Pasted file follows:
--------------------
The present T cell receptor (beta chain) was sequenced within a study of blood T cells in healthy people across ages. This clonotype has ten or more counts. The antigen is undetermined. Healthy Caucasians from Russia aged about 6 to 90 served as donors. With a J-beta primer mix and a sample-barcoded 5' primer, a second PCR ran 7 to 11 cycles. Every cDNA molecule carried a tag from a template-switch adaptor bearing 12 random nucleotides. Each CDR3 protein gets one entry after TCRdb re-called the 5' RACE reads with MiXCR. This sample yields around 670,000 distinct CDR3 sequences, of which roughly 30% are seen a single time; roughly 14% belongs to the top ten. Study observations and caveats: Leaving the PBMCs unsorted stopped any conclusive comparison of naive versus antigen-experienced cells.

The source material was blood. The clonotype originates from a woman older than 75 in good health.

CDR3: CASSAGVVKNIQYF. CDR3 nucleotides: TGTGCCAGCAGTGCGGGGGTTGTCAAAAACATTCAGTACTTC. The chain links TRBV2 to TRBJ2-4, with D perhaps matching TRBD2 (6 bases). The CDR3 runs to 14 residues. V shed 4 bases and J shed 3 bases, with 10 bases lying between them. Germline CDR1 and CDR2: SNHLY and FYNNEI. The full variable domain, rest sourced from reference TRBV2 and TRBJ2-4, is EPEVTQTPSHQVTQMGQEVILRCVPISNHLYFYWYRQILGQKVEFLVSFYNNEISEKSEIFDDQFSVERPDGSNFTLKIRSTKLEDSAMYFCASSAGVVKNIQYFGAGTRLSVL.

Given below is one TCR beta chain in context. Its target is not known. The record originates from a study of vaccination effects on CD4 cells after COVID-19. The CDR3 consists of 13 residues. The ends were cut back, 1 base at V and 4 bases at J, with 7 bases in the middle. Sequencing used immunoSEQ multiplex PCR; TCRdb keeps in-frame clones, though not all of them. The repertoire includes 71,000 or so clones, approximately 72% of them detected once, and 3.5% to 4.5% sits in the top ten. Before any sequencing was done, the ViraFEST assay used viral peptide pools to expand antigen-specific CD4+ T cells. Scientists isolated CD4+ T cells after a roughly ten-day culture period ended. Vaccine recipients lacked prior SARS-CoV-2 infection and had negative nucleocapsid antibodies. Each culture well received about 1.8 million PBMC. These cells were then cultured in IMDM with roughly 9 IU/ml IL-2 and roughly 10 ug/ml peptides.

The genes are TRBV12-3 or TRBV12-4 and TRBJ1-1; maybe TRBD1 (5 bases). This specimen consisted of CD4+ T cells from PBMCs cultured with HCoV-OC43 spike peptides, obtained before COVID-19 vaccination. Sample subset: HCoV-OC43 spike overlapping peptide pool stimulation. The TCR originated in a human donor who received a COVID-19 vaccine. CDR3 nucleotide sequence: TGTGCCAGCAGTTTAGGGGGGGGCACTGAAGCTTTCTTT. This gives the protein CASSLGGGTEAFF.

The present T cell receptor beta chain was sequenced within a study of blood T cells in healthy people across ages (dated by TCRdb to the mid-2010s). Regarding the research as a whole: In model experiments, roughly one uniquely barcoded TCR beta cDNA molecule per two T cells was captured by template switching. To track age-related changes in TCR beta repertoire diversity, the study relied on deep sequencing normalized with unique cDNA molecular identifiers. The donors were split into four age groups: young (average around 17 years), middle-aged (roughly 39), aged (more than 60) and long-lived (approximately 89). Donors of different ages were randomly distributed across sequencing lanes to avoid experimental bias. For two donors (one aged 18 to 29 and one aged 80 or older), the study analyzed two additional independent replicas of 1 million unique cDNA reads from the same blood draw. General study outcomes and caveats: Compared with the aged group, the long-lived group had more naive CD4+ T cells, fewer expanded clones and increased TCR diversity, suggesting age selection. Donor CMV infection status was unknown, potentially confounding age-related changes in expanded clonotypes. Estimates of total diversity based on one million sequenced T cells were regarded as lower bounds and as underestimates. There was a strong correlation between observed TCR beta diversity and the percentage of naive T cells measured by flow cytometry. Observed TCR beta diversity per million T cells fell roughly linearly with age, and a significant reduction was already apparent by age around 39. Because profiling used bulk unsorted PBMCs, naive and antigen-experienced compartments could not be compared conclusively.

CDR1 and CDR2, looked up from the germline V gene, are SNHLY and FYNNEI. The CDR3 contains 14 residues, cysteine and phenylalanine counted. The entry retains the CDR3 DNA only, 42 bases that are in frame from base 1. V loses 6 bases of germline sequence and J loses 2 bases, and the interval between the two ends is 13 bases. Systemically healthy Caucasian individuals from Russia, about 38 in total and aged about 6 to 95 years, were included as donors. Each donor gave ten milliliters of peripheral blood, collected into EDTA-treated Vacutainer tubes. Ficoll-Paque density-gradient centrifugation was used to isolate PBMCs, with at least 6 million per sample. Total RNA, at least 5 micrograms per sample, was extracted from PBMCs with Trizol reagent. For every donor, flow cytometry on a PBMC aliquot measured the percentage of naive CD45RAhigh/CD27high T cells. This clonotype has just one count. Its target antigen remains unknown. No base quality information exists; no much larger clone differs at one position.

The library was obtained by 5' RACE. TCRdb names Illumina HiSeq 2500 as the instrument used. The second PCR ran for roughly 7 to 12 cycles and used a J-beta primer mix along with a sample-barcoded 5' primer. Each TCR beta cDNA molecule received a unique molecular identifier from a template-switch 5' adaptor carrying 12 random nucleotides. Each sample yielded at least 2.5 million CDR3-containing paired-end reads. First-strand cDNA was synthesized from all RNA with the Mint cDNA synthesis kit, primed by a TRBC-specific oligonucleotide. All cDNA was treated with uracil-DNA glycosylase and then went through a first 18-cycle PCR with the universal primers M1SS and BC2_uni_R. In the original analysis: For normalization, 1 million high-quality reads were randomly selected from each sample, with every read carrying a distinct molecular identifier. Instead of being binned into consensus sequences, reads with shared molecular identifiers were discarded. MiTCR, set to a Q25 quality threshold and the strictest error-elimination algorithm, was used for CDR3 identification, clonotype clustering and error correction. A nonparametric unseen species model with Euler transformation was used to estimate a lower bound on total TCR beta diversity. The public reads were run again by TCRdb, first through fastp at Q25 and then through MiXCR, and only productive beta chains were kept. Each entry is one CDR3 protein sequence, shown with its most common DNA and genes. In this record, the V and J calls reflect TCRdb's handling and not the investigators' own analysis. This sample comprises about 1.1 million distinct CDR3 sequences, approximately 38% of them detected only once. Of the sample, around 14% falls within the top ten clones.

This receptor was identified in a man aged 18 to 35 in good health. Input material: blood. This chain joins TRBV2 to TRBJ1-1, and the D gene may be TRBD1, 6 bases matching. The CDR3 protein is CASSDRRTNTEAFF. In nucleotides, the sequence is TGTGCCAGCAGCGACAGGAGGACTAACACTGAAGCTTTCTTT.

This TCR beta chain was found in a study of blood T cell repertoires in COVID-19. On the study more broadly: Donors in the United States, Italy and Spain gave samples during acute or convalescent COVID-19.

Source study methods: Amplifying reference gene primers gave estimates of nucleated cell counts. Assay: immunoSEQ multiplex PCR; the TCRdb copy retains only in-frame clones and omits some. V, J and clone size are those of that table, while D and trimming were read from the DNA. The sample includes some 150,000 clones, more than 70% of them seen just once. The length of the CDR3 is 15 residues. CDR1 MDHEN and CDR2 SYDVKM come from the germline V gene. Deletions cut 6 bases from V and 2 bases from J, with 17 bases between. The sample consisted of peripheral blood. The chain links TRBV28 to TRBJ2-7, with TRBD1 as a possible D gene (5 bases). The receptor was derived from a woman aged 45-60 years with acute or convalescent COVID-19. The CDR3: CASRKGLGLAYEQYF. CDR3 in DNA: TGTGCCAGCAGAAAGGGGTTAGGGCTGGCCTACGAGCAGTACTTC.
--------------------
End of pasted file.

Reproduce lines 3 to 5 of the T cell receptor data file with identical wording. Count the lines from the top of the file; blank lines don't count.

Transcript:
CDR3: CASSAGVVKNIQYF. CDR3 nucleotides: TGTGCCAGCAGTGCGGGGGTTGTCAAAAACATTCAGTACTTC. The chain links TRBV2 to TRBJ2-4, with D perhaps matching TRBD2 (6 bases). The CDR3 runs to 14 residues. V shed 4 bases and J shed 3 bases, with 10 bases lying between them. Germline CDR1 and CDR2: SNHLY and FYNNEI. The full variable domain, rest sourced from reference TRBV2 and TRBJ2-4, is EPEVTQTPSHQVTQMGQEVILRCVPISNHLYFYWYRQILGQKVEFLVSFYNNEISEKSEIFDDQFSVERPDGSNFTLKIRSTKLEDSAMYFCASSAGVVKNIQYFGAGTRLSVL.

Given below is one TCR beta chain in context. Its target is not known. The record originates from a study of vaccination effects on CD4 cells after COVID-19. The CDR3 consists of 13 residues. The ends were cut back, 1 base at V and 4 bases at J, with 7 bases in the middle. Sequencing used immunoSEQ multiplex PCR; TCRdb keeps in-frame clones, though not all of them. The repertoire includes 71,000 or so clones, approximately 72% of them detected once, and 3.5% to 4.5% sits in the top ten. Before any sequencing was done, the ViraFEST assay used viral peptide pools to expand antigen-specific CD4+ T cells. Scientists isolated CD4+ T cells after a roughly ten-day culture period ended. Vaccine recipients lacked prior SARS-CoV-2 infection and had negative nucleocapsid antibodies. Each culture well received about 1.8 million PBMC. These cells were then cultured in IMDM with roughly 9 IU/ml IL-2 and roughly 10 ug/ml peptides.

The genes are TRBV12-3 or TRBV12-4 and TRBJ1-1; maybe TRBD1 (5 bases). This specimen consisted of CD4+ T cells from PBMCs cultured with HCoV-OC43 spike peptides, obtained before COVID-19 vaccination. Sample subset: HCoV-OC43 spike overlapping peptide pool stimulation. The TCR originated in a human donor who received a COVID-19 vaccine. CDR3 nucleotide sequence: TGTGCCAGCAGTTTAGGGGGGGGCACTGAAGCTTTCTTT. This gives the protein CASSLGGGTEAFF.